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    Since it’s possible to “make it” by working yourself to the bone, it’s essentially your own damn fault if you don’t, and you deserve what pittance you may be left with.

    This is dogmatic revealed truth for some people.

    Take “God never gives you more than you can handle” literally enough, and if you aren’t handling something, well, you must not be trying hard enough, eh? Worse things happen at sea, you know! (That’s called the Fallacy of Relative Privation, for those playing along at home.)

    Add in “God helps those who help themselves” and sprinkle in a bit of “God answers prayer” and you got a nice little philosophy, where nobody who deserves to be brought up can ever, or will ever, be kept down, and everyone who deserves to rise, is going to, as long as they work hard enough.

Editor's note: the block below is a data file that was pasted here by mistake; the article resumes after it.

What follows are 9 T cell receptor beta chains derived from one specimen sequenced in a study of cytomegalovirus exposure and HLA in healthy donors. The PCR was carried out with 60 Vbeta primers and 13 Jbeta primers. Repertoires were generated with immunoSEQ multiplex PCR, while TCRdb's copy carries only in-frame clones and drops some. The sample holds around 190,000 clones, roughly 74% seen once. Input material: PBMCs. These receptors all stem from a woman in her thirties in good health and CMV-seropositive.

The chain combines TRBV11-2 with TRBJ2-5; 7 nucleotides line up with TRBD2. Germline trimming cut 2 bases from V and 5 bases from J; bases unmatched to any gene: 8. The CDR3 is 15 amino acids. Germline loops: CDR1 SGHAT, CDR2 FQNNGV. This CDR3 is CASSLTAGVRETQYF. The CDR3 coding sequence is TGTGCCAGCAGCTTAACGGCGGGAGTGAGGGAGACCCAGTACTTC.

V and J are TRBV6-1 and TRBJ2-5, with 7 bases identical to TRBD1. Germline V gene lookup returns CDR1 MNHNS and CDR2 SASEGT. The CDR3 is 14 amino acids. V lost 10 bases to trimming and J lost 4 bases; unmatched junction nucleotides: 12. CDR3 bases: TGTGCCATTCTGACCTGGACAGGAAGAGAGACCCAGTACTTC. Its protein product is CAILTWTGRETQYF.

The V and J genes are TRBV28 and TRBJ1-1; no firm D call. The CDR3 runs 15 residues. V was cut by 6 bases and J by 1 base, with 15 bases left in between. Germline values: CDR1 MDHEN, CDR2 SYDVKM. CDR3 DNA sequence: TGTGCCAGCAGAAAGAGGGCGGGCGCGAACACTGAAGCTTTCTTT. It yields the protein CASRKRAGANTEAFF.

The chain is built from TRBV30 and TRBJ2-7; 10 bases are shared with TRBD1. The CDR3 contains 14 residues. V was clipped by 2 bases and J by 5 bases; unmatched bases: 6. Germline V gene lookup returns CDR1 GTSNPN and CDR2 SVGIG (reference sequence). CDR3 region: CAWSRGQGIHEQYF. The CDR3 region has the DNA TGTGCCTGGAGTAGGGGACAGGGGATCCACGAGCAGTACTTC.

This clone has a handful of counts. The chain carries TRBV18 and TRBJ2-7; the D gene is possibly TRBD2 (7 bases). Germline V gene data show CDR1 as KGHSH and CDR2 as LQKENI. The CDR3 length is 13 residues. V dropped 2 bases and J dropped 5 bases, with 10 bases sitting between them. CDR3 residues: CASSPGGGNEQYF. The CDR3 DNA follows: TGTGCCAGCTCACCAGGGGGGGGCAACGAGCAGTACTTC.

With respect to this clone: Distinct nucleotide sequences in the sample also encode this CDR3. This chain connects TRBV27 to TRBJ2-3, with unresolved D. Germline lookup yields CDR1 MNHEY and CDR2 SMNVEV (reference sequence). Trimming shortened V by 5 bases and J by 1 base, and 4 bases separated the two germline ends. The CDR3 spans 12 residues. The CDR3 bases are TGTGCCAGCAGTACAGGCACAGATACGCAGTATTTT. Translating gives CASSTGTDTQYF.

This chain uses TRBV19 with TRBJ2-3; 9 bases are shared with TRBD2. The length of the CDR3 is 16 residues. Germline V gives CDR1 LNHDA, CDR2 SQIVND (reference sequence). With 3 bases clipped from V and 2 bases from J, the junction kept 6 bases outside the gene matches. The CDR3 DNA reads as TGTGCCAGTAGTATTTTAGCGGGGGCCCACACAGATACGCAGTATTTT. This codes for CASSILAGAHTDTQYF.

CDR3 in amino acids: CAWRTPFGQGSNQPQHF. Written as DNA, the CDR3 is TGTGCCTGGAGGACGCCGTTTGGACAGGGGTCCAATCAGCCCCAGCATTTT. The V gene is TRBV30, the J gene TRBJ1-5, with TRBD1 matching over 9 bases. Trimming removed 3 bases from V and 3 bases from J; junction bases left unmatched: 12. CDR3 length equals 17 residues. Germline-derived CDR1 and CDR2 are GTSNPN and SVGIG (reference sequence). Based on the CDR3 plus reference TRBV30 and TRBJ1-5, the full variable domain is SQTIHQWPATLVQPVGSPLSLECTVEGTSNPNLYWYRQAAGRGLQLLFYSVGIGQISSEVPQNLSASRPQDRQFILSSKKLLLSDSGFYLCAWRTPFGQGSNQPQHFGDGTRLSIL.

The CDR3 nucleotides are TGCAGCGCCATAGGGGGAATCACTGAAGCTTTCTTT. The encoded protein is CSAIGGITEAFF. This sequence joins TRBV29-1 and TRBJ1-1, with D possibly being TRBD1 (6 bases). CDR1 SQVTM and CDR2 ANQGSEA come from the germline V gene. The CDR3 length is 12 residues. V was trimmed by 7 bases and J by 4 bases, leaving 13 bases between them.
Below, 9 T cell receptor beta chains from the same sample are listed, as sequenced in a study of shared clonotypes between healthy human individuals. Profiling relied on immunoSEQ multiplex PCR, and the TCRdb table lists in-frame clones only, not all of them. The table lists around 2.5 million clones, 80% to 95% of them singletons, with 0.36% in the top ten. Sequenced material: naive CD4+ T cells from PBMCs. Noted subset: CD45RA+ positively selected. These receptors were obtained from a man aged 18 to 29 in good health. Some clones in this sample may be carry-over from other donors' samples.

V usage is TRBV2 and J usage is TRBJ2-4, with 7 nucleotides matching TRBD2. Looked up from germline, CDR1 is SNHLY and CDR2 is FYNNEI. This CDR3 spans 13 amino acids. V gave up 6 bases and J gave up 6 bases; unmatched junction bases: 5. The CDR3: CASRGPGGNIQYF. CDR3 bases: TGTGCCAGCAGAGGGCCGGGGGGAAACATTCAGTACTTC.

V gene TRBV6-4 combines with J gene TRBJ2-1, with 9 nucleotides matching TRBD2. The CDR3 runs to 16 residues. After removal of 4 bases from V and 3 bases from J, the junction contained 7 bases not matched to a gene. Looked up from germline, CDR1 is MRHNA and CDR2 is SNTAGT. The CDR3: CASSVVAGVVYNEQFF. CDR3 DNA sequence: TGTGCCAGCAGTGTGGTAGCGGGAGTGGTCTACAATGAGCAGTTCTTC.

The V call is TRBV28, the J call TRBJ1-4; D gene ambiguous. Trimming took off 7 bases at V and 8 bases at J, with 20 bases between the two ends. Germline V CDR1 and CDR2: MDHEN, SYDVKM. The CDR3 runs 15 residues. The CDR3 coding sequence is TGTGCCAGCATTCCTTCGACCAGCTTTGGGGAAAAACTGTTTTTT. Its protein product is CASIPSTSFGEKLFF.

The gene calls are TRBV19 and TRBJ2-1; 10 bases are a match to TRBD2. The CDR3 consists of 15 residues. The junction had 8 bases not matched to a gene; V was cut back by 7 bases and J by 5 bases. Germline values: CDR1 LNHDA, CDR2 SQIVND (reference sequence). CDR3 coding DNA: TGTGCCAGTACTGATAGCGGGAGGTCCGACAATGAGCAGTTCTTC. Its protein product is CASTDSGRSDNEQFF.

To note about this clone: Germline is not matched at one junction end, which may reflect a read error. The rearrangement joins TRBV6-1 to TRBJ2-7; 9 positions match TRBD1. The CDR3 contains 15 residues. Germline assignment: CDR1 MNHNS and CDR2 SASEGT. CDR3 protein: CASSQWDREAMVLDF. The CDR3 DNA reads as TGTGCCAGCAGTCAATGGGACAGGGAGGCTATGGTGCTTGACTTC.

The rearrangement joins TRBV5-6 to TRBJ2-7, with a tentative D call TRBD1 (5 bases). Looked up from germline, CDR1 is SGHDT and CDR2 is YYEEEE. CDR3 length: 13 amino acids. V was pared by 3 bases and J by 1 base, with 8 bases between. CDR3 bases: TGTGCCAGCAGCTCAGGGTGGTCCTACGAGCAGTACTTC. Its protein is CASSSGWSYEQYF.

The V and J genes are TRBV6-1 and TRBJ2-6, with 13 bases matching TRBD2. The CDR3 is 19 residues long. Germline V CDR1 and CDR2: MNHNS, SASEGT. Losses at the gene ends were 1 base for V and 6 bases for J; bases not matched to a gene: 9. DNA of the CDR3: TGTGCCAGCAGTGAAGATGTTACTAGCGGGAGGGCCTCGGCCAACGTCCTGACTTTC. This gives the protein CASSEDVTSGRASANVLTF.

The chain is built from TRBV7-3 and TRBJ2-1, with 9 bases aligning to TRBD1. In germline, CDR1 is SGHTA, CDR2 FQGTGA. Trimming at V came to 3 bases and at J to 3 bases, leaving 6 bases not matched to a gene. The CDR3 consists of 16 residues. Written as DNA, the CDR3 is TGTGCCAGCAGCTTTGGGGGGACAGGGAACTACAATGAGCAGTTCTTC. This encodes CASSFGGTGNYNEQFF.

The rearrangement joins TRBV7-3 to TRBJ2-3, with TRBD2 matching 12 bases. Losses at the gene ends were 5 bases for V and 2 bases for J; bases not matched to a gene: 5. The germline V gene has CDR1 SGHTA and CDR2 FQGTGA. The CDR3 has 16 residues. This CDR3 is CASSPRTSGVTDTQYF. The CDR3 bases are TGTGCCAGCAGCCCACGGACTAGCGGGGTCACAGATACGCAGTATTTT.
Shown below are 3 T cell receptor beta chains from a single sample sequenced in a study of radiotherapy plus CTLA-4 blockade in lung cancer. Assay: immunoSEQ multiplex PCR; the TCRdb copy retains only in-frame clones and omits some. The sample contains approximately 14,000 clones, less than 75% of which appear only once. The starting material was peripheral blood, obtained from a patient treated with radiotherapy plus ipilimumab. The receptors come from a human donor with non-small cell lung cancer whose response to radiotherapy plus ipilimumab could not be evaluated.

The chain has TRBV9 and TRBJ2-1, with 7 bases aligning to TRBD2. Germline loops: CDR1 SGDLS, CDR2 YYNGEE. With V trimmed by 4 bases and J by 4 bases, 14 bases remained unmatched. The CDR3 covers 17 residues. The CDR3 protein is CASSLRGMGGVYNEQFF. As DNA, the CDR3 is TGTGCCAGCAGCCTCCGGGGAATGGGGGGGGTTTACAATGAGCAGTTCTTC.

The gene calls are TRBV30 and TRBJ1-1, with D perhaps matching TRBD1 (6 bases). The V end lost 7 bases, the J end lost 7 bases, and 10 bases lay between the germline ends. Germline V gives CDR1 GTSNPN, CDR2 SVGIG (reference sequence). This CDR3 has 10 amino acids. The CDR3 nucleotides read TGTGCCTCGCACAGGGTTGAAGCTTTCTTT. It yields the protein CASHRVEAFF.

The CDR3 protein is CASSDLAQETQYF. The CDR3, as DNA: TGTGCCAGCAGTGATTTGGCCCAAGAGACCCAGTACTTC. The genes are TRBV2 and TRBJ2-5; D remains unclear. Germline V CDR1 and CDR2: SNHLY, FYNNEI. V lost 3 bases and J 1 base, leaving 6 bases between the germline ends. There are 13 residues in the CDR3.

And you can prove it all with anecdotes, and if those anecdotes never happened, well, they’re True in a philosophical sense, and that’s what matters.

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      What is rather sad about this pet philosophy is that it isn’t really properly supported by the Bible as such. For instance, “God helps those who help themselves” never appears in the Bible. Prayer isn’t ever guaranteed to make a situation move the way you’d like it to in Scripture either. Popular aphorisms and attitudes are a poor way to approach life, missing out on the more subtle, important details.

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        nobody who deserves to be brought up can ever, or will ever, be kept down, and everyone who deserves to rise, is going to, as long as they work hard enough

        The immediate contrapositive, of course, being that if someone isn’t successful, it’s because they didn’t work hard enough; a belief which is all of obviously false on the face of it, incredibly widely believed, and incredibly damaging.